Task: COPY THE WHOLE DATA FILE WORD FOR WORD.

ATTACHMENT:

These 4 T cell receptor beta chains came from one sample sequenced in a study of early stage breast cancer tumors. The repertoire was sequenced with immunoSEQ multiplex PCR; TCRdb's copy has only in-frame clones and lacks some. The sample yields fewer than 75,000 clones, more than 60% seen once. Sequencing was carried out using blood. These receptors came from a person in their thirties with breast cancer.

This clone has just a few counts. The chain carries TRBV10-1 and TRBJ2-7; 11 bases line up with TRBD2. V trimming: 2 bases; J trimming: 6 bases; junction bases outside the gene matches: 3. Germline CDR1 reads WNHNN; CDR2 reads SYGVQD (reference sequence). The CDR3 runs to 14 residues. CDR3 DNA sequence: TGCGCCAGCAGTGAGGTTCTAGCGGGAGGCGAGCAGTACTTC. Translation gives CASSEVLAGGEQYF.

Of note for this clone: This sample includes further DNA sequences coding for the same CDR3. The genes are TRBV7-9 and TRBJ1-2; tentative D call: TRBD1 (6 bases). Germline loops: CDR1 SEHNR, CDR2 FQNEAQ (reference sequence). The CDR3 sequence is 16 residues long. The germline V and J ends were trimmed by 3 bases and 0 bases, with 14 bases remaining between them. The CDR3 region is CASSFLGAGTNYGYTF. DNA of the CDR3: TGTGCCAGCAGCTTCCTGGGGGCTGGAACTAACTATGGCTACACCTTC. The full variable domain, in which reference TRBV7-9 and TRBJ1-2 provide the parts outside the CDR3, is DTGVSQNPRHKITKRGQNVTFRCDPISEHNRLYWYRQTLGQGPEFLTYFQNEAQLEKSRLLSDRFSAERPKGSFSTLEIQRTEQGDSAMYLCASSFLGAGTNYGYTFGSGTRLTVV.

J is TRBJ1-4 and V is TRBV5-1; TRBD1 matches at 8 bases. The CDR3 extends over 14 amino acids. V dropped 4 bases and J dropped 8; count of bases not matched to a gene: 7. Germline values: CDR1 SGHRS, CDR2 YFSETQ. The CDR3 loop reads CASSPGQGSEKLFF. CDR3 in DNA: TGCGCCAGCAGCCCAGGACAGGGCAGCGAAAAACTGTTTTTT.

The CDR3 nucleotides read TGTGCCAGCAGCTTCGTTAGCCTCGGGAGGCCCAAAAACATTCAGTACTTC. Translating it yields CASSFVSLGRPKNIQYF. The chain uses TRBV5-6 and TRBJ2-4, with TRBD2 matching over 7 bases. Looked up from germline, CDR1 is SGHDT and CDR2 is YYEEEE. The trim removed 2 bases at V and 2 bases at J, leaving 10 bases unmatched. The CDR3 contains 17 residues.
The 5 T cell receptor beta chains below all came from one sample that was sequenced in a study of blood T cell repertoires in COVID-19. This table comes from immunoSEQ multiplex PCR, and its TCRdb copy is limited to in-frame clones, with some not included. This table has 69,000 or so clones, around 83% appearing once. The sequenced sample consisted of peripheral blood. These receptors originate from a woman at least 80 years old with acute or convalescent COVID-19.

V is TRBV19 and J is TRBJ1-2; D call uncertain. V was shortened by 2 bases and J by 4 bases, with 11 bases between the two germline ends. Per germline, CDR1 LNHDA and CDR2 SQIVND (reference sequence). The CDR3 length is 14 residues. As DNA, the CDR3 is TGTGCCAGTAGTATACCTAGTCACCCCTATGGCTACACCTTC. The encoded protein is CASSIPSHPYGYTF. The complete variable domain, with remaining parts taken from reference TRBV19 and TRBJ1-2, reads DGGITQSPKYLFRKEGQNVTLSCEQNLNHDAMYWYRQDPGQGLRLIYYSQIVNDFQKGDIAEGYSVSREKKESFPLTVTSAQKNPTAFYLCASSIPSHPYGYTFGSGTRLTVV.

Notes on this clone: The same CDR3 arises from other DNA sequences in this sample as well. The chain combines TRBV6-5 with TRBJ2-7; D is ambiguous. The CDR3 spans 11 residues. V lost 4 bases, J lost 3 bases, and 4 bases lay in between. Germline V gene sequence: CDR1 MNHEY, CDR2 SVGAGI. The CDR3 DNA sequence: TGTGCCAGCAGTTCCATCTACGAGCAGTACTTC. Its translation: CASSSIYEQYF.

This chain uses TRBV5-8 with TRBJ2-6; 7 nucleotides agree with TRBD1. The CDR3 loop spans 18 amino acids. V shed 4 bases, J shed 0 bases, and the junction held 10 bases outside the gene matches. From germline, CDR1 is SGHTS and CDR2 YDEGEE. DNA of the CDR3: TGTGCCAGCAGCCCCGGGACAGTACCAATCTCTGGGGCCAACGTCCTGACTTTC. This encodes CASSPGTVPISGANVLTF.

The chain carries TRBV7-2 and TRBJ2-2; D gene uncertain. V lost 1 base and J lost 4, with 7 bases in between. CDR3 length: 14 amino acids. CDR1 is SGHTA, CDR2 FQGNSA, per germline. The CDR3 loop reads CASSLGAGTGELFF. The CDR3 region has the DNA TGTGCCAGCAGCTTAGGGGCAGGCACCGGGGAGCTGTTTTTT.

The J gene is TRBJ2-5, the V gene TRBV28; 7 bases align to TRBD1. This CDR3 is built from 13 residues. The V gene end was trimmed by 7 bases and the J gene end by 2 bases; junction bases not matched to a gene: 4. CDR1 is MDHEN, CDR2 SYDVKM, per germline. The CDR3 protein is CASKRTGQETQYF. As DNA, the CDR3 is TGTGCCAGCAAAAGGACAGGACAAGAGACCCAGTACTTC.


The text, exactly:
These 4 T cell receptor beta chains came from one sample sequenced in a study of early stage breast cancer tumors. The repertoire was sequenced with immunoSEQ multiplex PCR; TCRdb's copy has only in-frame clones and lacks some. The sample yields fewer than 75,000 clones, more than 60% seen once. Sequencing was carried out using blood. These receptors came from a person in their thirties with breast cancer.

This clone has just a few counts. The chain carries TRBV10-1 and TRBJ2-7; 11 bases line up with TRBD2. V trimming: 2 bases; J trimming: 6 bases; junction bases outside the gene matches: 3. Germline CDR1 reads WNHNN; CDR2 reads SYGVQD (reference sequence). The CDR3 runs to 14 residues. CDR3 DNA sequence: TGCGCCAGCAGTGAGGTTCTAGCGGGAGGCGAGCAGTACTTC. Translation gives CASSEVLAGGEQYF.

Of note for this clone: This sample includes further DNA sequences coding for the same CDR3. The genes are TRBV7-9 and TRBJ1-2; tentative D call: TRBD1 (6 bases). Germline loops: CDR1 SEHNR, CDR2 FQNEAQ (reference sequence). The CDR3 sequence is 16 residues long. The germline V and J ends were trimmed by 3 bases and 0 bases, with 14 bases remaining between them. The CDR3 region is CASSFLGAGTNYGYTF. DNA of the CDR3: TGTGCCAGCAGCTTCCTGGGGGCTGGAACTAACTATGGCTACACCTTC. The full variable domain, in which reference TRBV7-9 and TRBJ1-2 provide the parts outside the CDR3, is DTGVSQNPRHKITKRGQNVTFRCDPISEHNRLYWYRQTLGQGPEFLTYFQNEAQLEKSRLLSDRFSAERPKGSFSTLEIQRTEQGDSAMYLCASSFLGAGTNYGYTFGSGTRLTVV.

J is TRBJ1-4 and V is TRBV5-1; TRBD1 matches at 8 bases. The CDR3 extends over 14 amino acids. V dropped 4 bases and J dropped 8; count of bases not matched to a gene: 7. Germline values: CDR1 SGHRS, CDR2 YFSETQ. The CDR3 loop reads CASSPGQGSEKLFF. CDR3 in DNA: TGCGCCAGCAGCCCAGGACAGGGCAGCGAAAAACTGTTTTTT.

The CDR3 nucleotides read TGTGCCAGCAGCTTCGTTAGCCTCGGGAGGCCCAAAAACATTCAGTACTTC. Translating it yields CASSFVSLGRPKNIQYF. The chain uses TRBV5-6 and TRBJ2-4, with TRBD2 matching over 7 bases. Looked up from germline, CDR1 is SGHDT and CDR2 is YYEEEE. The trim removed 2 bases at V and 2 bases at J, leaving 10 bases unmatched. The CDR3 contains 17 residues.
The 5 T cell receptor beta chains below all came from one sample that was sequenced in a study of blood T cell repertoires in COVID-19. This table comes from immunoSEQ multiplex PCR, and its TCRdb copy is limited to in-frame clones, with some not included. This table has 69,000 or so clones, around 83% appearing once. The sequenced sample consisted of peripheral blood. These receptors originate from a woman at least 80 years old with acute or convalescent COVID-19.

V is TRBV19 and J is TRBJ1-2; D call uncertain. V was shortened by 2 bases and J by 4 bases, with 11 bases between the two germline ends. Per germline, CDR1 LNHDA and CDR2 SQIVND (reference sequence). The CDR3 length is 14 residues. As DNA, the CDR3 is TGTGCCAGTAGTATACCTAGTCACCCCTATGGCTACACCTTC. The encoded protein is CASSIPSHPYGYTF. The complete variable domain, with remaining parts taken from reference TRBV19 and TRBJ1-2, reads DGGITQSPKYLFRKEGQNVTLSCEQNLNHDAMYWYRQDPGQGLRLIYYSQIVNDFQKGDIAEGYSVSREKKESFPLTVTSAQKNPTAFYLCASSIPSHPYGYTFGSGTRLTVV.

Notes on this clone: The same CDR3 arises from other DNA sequences in this sample as well. The chain combines TRBV6-5 with TRBJ2-7; D is ambiguous. The CDR3 spans 11 residues. V lost 4 bases, J lost 3 bases, and 4 bases lay in between. Germline V gene sequence: CDR1 MNHEY, CDR2 SVGAGI. The CDR3 DNA sequence: TGTGCCAGCAGTTCCATCTACGAGCAGTACTTC. Its translation: CASSSIYEQYF.

This chain uses TRBV5-8 with TRBJ2-6; 7 nucleotides agree with TRBD1. The CDR3 loop spans 18 amino acids. V shed 4 bases, J shed 0 bases, and the junction held 10 bases outside the gene matches. From germline, CDR1 is SGHTS and CDR2 YDEGEE. DNA of the CDR3: TGTGCCAGCAGCCCCGGGACAGTACCAATCTCTGGGGCCAACGTCCTGACTTTC. This encodes CASSPGTVPISGANVLTF.

The chain carries TRBV7-2 and TRBJ2-2; D gene uncertain. V lost 1 base and J lost 4, with 7 bases in between. CDR3 length: 14 amino acids. CDR1 is SGHTA, CDR2 FQGNSA, per germline. The CDR3 loop reads CASSLGAGTGELFF. The CDR3 region has the DNA TGTGCCAGCAGCTTAGGGGCAGGCACCGGGGAGCTGTTTTTT.

The J gene is TRBJ2-5, the V gene TRBV28; 7 bases align to TRBD1. This CDR3 is built from 13 residues. The V gene end was trimmed by 7 bases and the J gene end by 2 bases; junction bases not matched to a gene: 4. CDR1 is MDHEN, CDR2 SYDVKM, per germline. The CDR3 protein is CASKRTGQETQYF. As DNA, the CDR3 is TGTGCCAGCAAAAGGACAGGACAAGAGACCCAGTACTTC.